That said, I have had the, “You really don’t know what you’re doing because it’s not revisionist feminist Wicca” conversation at least 5-6 times with various friends/family over the years. Most of the time I don’t feel a need to justify or explain my practices to people who already think they know more about the these things by having read a few books, than I know from over 34 years of study and actual practice. So, because I value our relationship, I generally just play dumb, let them give me reading recommendations, smile and nod and thank them for their concern – and ultimately continue doing what I’m doing.  Were I in my 20’s or 30’s, I might have started a debate, but I’ve learned over the years that oftentimes the time it would take to educate certain folks to a level where we could have an informed and intelligent dialogue would take entirely too long and I’d rather spend my time on other things.

Now to get it all out of my system since I chose to keep my mouth shut…..

A pentacle and pentagram are the same damn thing (technically speaking). Generally a pentacle is circled, whereas a pentagram isn’t.  I think we’re just mincing sematics on that one. But yes, pentacle does tend to be the preferred term. The right side up pentacle represents the five elements – Earth, Air, Fire, Water, and Spirit (Akasha/Atem etc…). The inverse pentacle is symbolic of man in control of the elements. Put them together and you have the 10 Sephiroth in the Tree of Life. It’s not a symbol of The goddess. It may be used in certain groups or traditions as such, but generally it’s a magickal symbol that, right side up is about the divine’s relationship to the elements, and inverse it symbolizes man’s relationship to the elements of creation, and the divine. There’s no deity gender involved.

While admittedly many ancient cultures placed their goddesses right alongside their gods, and females may not have been as oppressed as they have been by 2000+ years of patriarchal religions, our ancestors were NOT all peace loving, vegetarian, goddess-ONLY worshipping pagans. Paganism venerated BOTH masculine AND feminine deities, and we have evidence of that to this day (look at ANY ancient pantheon, you’ll find masculine deities and feminine deities – as well as androgynous deities). Ancient people understood there was a balance to nature and both physical genders were relevant and necessary to species survival.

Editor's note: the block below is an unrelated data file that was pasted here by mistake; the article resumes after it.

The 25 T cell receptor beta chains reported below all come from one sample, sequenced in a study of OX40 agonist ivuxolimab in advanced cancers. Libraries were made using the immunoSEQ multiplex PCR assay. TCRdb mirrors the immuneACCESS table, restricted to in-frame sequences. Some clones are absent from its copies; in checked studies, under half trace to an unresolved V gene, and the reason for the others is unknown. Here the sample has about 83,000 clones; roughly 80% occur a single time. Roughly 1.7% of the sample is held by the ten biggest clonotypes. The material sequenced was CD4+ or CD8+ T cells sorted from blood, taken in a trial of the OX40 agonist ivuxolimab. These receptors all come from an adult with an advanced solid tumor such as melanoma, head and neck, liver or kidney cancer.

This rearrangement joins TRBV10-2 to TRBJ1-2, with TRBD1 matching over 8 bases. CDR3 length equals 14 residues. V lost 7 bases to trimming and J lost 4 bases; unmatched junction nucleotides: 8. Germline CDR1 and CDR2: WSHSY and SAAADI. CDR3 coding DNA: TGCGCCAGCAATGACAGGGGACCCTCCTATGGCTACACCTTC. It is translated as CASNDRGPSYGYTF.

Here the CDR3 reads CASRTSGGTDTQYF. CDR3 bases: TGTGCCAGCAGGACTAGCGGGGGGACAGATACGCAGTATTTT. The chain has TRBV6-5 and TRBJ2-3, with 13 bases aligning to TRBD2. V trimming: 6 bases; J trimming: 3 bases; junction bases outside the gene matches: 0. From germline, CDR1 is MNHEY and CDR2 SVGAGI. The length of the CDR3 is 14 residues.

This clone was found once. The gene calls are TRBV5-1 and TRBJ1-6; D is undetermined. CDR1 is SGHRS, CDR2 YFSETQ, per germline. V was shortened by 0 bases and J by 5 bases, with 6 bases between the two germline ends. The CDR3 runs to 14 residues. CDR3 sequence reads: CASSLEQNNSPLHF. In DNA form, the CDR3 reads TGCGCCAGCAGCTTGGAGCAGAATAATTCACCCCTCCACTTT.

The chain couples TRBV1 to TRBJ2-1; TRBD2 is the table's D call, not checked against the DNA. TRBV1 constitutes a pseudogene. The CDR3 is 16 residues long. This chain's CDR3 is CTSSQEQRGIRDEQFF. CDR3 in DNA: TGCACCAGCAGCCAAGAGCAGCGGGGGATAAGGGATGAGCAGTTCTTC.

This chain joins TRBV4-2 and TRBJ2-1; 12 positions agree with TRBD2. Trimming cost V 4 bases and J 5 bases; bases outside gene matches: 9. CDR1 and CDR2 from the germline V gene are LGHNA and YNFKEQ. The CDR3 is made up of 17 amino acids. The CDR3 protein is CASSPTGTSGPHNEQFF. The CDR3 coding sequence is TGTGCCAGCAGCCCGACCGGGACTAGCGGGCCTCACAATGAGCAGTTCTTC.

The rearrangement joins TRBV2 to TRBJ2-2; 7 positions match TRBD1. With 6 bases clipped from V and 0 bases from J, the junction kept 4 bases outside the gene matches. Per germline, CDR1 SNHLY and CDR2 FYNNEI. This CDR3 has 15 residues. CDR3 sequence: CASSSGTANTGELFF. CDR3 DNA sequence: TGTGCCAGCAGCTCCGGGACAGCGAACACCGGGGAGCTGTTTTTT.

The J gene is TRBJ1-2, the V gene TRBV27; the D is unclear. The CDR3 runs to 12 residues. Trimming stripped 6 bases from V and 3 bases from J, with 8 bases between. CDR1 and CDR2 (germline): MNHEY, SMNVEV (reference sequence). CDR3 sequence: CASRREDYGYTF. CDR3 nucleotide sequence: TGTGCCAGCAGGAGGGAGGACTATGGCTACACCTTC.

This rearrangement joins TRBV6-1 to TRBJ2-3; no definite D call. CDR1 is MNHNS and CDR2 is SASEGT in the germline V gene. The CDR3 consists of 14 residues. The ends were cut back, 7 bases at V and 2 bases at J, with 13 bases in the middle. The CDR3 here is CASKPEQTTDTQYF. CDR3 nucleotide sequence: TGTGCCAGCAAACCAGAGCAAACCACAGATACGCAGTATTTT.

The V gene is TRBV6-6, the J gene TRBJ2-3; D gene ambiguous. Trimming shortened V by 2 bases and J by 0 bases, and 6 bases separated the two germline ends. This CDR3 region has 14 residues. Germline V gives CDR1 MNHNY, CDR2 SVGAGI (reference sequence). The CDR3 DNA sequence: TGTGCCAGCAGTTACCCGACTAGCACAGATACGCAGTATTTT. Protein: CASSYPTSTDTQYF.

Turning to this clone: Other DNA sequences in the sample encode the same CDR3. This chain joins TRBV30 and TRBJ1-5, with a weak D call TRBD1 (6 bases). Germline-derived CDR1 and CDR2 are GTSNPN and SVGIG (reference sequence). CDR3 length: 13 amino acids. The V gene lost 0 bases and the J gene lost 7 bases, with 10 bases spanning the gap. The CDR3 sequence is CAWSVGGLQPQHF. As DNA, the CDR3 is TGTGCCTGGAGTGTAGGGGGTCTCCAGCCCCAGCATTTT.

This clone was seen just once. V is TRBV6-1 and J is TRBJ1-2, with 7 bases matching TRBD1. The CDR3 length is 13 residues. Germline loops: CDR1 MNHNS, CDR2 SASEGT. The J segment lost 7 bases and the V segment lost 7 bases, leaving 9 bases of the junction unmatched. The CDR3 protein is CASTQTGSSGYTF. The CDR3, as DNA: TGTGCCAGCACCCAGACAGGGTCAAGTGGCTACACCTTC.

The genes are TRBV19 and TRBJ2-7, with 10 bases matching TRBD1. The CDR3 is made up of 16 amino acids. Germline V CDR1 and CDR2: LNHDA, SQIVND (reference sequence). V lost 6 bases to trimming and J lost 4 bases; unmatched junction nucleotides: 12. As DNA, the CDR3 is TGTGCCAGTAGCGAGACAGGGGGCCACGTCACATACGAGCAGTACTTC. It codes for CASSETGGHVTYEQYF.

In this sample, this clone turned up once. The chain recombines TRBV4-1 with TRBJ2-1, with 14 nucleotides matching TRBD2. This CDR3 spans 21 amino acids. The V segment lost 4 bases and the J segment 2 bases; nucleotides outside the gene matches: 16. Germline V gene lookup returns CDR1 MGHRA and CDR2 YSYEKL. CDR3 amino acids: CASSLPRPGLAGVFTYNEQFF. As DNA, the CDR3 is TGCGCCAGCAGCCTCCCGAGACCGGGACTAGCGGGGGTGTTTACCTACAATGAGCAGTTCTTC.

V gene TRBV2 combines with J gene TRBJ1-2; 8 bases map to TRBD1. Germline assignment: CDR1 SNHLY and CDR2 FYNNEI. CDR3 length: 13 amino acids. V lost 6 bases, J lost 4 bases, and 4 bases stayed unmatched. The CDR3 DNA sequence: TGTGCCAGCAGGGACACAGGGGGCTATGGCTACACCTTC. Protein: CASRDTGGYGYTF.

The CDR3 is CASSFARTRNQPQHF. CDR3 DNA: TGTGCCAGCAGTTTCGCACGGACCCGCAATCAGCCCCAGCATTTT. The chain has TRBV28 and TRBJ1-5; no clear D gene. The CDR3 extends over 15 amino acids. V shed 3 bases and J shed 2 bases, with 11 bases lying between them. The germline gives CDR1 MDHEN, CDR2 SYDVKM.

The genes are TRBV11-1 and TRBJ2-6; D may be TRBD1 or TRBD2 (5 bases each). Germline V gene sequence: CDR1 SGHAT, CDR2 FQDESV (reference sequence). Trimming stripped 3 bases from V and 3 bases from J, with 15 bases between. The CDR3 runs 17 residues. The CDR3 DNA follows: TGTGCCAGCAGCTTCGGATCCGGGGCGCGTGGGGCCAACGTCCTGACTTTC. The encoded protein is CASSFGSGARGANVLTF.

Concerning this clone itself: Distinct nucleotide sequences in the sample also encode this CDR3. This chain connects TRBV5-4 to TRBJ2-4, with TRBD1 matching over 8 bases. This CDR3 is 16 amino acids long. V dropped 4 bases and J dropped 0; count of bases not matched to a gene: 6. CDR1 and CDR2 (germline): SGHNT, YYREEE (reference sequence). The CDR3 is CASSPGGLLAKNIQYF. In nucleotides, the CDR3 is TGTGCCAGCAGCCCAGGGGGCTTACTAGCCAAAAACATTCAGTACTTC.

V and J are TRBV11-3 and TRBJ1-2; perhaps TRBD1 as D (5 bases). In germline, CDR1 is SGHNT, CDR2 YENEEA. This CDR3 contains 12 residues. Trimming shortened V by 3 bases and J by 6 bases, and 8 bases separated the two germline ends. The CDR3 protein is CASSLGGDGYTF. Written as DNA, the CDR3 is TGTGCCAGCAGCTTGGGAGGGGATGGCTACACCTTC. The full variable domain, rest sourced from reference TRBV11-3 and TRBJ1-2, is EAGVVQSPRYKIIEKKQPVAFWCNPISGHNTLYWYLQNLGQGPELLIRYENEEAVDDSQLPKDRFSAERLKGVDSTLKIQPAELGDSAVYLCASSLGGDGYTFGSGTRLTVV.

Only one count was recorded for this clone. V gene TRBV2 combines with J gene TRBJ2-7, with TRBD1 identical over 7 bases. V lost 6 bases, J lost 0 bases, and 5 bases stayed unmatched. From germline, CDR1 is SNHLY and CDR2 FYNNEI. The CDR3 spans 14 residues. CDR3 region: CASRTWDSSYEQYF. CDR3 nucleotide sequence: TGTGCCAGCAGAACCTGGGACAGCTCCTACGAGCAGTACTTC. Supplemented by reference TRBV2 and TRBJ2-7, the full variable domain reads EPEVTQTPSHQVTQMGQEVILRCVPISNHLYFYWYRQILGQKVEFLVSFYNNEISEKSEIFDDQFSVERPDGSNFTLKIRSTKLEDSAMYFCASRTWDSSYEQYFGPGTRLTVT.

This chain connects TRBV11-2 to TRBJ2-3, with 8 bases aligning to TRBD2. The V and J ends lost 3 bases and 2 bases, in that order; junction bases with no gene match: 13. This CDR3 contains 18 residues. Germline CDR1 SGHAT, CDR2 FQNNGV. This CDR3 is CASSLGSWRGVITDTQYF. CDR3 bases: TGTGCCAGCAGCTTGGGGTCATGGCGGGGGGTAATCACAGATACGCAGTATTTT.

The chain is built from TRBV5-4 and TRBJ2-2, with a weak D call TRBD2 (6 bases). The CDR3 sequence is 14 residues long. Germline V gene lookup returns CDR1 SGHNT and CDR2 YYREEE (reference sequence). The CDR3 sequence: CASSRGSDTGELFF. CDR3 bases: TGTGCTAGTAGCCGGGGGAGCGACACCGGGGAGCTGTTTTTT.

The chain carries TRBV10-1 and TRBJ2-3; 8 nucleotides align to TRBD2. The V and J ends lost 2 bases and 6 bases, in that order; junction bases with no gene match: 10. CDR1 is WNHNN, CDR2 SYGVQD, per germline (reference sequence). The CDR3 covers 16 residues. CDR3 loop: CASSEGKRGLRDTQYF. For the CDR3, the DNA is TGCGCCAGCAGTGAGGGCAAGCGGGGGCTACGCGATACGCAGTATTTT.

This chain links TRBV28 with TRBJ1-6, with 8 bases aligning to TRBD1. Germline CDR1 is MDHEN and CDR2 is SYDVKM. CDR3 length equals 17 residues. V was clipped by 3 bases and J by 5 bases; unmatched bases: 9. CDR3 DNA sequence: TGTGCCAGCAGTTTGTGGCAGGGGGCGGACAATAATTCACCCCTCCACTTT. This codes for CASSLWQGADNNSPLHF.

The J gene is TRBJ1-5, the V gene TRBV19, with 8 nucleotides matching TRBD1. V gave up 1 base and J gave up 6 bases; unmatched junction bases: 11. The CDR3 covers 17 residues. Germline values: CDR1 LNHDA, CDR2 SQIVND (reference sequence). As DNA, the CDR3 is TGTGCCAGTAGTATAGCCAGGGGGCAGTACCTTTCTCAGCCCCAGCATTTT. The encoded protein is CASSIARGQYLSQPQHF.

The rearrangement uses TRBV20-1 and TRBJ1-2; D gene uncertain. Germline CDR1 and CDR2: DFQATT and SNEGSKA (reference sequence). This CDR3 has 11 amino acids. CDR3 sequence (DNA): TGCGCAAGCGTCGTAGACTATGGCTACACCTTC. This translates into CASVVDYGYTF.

Even pre-1980’s Wicca got that shit right.  Also, the Wiccan Rede DOES allow for cursing in self-defense. Please read it again.  And did I mention that our ancestors from ancient Sumeria, Mesopotamia, Egypt, Babylon, Assyria, etc….. — all knew how to curse a bitch? We have archeological proof of this.  Our ancestors cursed a lot of people. You can find execration rites in every culture across the globe. Just pointing that out. The whole “harm none” thing or it will come back x 3 is a relatively new concept comparatively. 

So. Much. More. But those were some of the main points I had to get off my chest from that conversation. And now back to my regularly scheduled programming….

I really do love my friends and family… and they mean well, but sometimes they drive me nuts – and should stay out of my business, especially when they’ve only read a few books and I’ve got three decades of experience and have read hundreds of books (if not a thousand +) on the topic. 


Steph is an award winning and bestselling author of thrilling steamy and paranormal romances, dark urban fantasy, occult horror-thrillers, cozy mysteries, contemporary romance, sword and sorcery fantasy, and books about the esoteric and Daemonolatry. A Daemonolatress and forever a resident of Smelt Isle, she is happily married and cat-mom to three pampered house cats. Her muse is a demanding sadistic Dom who often keeps her up into the wee hours of the morning. You can contact her at

One Comment

  • Tristan Mx

    It is a shame to see how many people think that wicca is Paganism, and how neo-feminism is polluting everything.
    Maybe some Demons would like to see us doing some cleaning.